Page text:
fbpx
  • profiles
More

    Alpana Ahuja, 57: Artist and Elephant Whisperer

    Alpana Ahuja spent years painting Hindu god Ganesh before the elephant came into her life as muse and co-creator. She talks to AGEIST about art, wildlife conservation, and her special connection with these majestic creatures.

    by Damini Roy 

    Alpana just loves elephants. Her studio is filled with their portraits and their amazing pad prints. She smiles with joy recounting her experiences with large friends, in particular her favorite art co-creator Phoolkali.

    The natural world is shrinking and, as it does, we find ourselves being drawn to connect to it in so many ways — from house plants to forest walks to our much loved domestic animal friends. As we increasingly urbanize, there is a counter desire to connect to something greater than ourselves that is the wonder of the natural world. It’s from this impulse that we have found our way to the Singapore studio of Alpana Ahuja.

    Elephant Muse and Co-Creator

    Alpana is an artist who involves animals, mostly elephants, in co-creating paintings, then uses the works to raise funds and awareness for animal rescue and conservation efforts.

    Alpana’s life is a testimony to the adage: “A spark is all it takes to light change within and around.” After a chance encounter with the work that Wildlife SOS was doing at the Elephant Conservation and Care Center in Mathura, India, Alpana felt urged to become more involved. 

    Intersection of Art and Wildlife Conservation

    Her work is at the intersection of art and wildlife conservation. Over the years, her work has been widely collected by the likes of Pharrell Williams among others, and has helped raise thousands of dollars for wildlife conservation in India and Singapore. 

    “In a way, my life truly started after I turned 50. So far, the last seven years have been really rocking! I love and am grateful for every chance I’ve had to create and help the animals.” 

    From Ganesh to Elephant Paintings

    AGEIST: There are a lot of images of elephants in your work. Is there something special about elephants?

    Alpana: I had painted Ganesh (Indian elephant-headed God) for many years and then the elephants came into my life. I painted one, my first, for a calendar I was creating for Wildlife SOS. Then I painted more and more, in different mediums and different colors. I seemed to have found my muse. There were elephant paintings coming out of me very fast, and in a medium I had not worked much in: acrylic. I began to learn about their gentle natures, human-like emotions, deep knowledge of the earth and forest around them (which is passed down from the matriarch). I bonded with them, over food, of course, and mud!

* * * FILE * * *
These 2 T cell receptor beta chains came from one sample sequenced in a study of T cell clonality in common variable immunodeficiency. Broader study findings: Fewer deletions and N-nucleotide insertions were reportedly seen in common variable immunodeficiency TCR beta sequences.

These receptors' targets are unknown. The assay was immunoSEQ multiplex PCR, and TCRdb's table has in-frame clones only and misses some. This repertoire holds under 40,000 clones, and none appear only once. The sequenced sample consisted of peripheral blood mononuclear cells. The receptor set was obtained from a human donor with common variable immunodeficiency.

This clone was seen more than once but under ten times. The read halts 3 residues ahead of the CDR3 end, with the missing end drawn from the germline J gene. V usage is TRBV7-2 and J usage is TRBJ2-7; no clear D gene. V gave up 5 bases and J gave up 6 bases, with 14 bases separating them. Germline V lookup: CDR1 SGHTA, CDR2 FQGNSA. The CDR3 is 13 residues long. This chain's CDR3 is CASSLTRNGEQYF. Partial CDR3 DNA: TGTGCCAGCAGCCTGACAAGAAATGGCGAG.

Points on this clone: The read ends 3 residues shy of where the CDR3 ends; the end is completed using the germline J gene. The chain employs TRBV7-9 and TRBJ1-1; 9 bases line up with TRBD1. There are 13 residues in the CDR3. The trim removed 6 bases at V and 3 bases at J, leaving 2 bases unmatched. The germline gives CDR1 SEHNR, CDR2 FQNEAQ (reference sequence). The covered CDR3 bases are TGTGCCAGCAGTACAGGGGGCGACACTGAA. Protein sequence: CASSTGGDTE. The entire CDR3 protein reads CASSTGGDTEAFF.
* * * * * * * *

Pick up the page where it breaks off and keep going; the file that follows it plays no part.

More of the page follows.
At the sanctuary, elephants are picky about their friends and will make their own decisions on who they want to be with. They nurture the younger ones and are protective. As subjects, they are fascinating. They can be painted in abstract or realistically, in monotones or vibrant colors. I can zero in on a portion of the face or paint a whole herd. As a muse, the elephant is wonderful.

    “No two elephants are the same”

    I don’t find this versatility in any other animal. All other animals I paint are very realistic, but with the elephant, I seem to go beyond. I love how the sunlight creates shadows on them. There is so much character in the tilt of the head, so much emotion in the way they touch each other. The trunk has a finger-like tip, and they can pick a pea from my palm. 

    Just watching them play in the water, the dust, and the mud is divine. Their intelligence and human-like social relationships, and the abuse piled upon them makes me want to undo every evil that man has done to them.

    They have very real personalities; no two elephants are the same, just like people. Even their footprints tell a story. The ‘Padhchinh’ collection, which are pad prints, raises funds for rescued elephants, and is an ongoing project. Once or twice every year I work with them and observe how their footpads have changed. New rescues have almost smooth footpads – all worn out by walking on tarred roads.

     

    Elephant pad print

    “As they walk they leave behind new life”

    In nature, elephants rejuvenate the forests. Their poop contains seeds that pass out undigested and have all the necessary ingredients for saplings to grow. So, as they walk they leave behind new life. Where humans walk…well…it’s total destruction. The life-giving force of Mother Earth is killed forever. 

    We as humans need to understand that we are just another part of the ecosystem. What makes our part in nature crucial is our ability to choose — we can choose to act in a certain way, to make a change, to make an impact.

    With Phoolkali and Maya following.

    Phoolkali

    Could you tell us about Phoolkali, the elephant you mentioned earlier?